009 Re: Cyborg
Written and directed by Kenji Kamiyama
Cyborg 009 is one of those anime/manga properties that keeps cropping up now and again, but never seems to catch on as anything other than a fond nostalgic distraction among anime fans.
Originally conceived of in the 60s by manga artist Shotaro Ishinomori, it tells the story of nine cyborgs with a Captain Planet-eque (to be fair, 009 came first, so it should really be 009-esque) level of cultural diversity and boasting super powers of various levels of usefulness. There’s the titular Cyborg 009, alias Joe Shimamura, a Japanese youth who can freeze time, Jet Link, the flying American cyborg, the super strong Native American Geronimo Jr, and Pyunma, the African cyborg who can….breathe underwater. It was written in the 60s, it was probably a more impressive power then.
After numerous attempts at revival including a various anime series and even a radio drama or two, 009 is making another attempt at a comeback, with 009 Re: Cyborg, a new movie courtesy of Ghost in the Shell: Stand Alone Complex director Kenji Kamiyama, and which is screening at this year’s Fantasia Film Festival.
Re: Cyborg promises to take a page from Kamiyama’s work in the Ghost in the Shell franchise to turn Cyborg 009 into a smart, futuristic political action thriller for the modern age….at least, that’s the idea. The reality turns out to be something a tad stranger.
After being contacted and seemingly brainwashed by a mysterious entity called “His Voice”, people across the globe are enacting a series of terrorist suicide bombings against skyscrapers and symbols of human decadence and hubris. In response to this, the 00 cyborgs are brought back together to solve the crisis and wear snappy scarves. But without spoiling things, when it’s finally revealed what “His Voice” is, the film seems to switch gears from “Futuristic political action thriller” to “Futuristic religious allegory action thriller”, at which point a lot of the rules just fly out the window and things take the train to unintelligible mess town.
Not just because the big twist is what it is, but because it’s incredibly half-baked and vague, so much so that at one point the exposition-delivery cyborg responds to questions of how the big revelation explains anything whatsoever with “I really don’t know”. Remember that Simpsons scene where somebody explains that every time something weird or non-sensical happens, a wizard did it? Well, apparently Kamiyama was watching that, and said “I can do one better!”.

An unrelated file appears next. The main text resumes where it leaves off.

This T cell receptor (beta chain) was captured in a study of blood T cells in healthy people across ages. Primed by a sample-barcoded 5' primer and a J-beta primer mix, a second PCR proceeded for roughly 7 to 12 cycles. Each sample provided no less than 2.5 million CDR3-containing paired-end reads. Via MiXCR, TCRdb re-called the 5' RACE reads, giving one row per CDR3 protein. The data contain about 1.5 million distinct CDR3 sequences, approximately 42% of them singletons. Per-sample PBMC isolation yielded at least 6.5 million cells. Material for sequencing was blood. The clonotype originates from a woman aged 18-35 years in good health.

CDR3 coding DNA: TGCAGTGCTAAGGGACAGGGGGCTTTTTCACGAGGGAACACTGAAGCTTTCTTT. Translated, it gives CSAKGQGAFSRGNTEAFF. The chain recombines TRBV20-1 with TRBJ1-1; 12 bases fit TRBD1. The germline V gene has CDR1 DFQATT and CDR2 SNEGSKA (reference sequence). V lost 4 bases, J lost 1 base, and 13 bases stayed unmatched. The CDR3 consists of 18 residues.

The script over all feels lazy and half-formed. Characters thought dead will just turn up alive and well, or disappear for the entire movie with the flimsiest possible excuse. Only about half of the titular cyborgs get any kind of meaningful contribution to the story or even get to suit up. Poor ole’ Pyunma has maybe five minutes screen time before vanishing without a trace, and others like the English Cyborg Great Britain (yep, that’s his name) get nothing to do. Even the characters that are put in the spotlight feel hollow and uninteresting. It feels like Kamiyama only ever had half an interest in the property to begin with, and it feels like the message (whatever that is…) is more important to him than the characters.
Now, there are some things to like. The fight scenes are pretty impressive, and the shell-shaded CGI animation is very easy on the eyes, when the animators aren’t obviously cutting the framerate to save on production costs. Kenji Kawai, another Ghost in the Shell alumni, proves himself still capable of writing kickass jams, and delivers a great soundtrack. If nothing else, the film looks and sounds good, and when it isn’t trying to have some kind of weird statement and is just focusing on cool cyborg action and Tom Clancy-esque political shenanigans, it’s pretty fun.
But this is a car with a broken engine. Polish it up, put ten inch spinning neon rims on it, and paint a firebird humping a unicorn on the hood all you want, the script is just fundamentally awful, with a twist that no one clearly thought about particularly hard and an over-reliance on lazy logic and empty characters.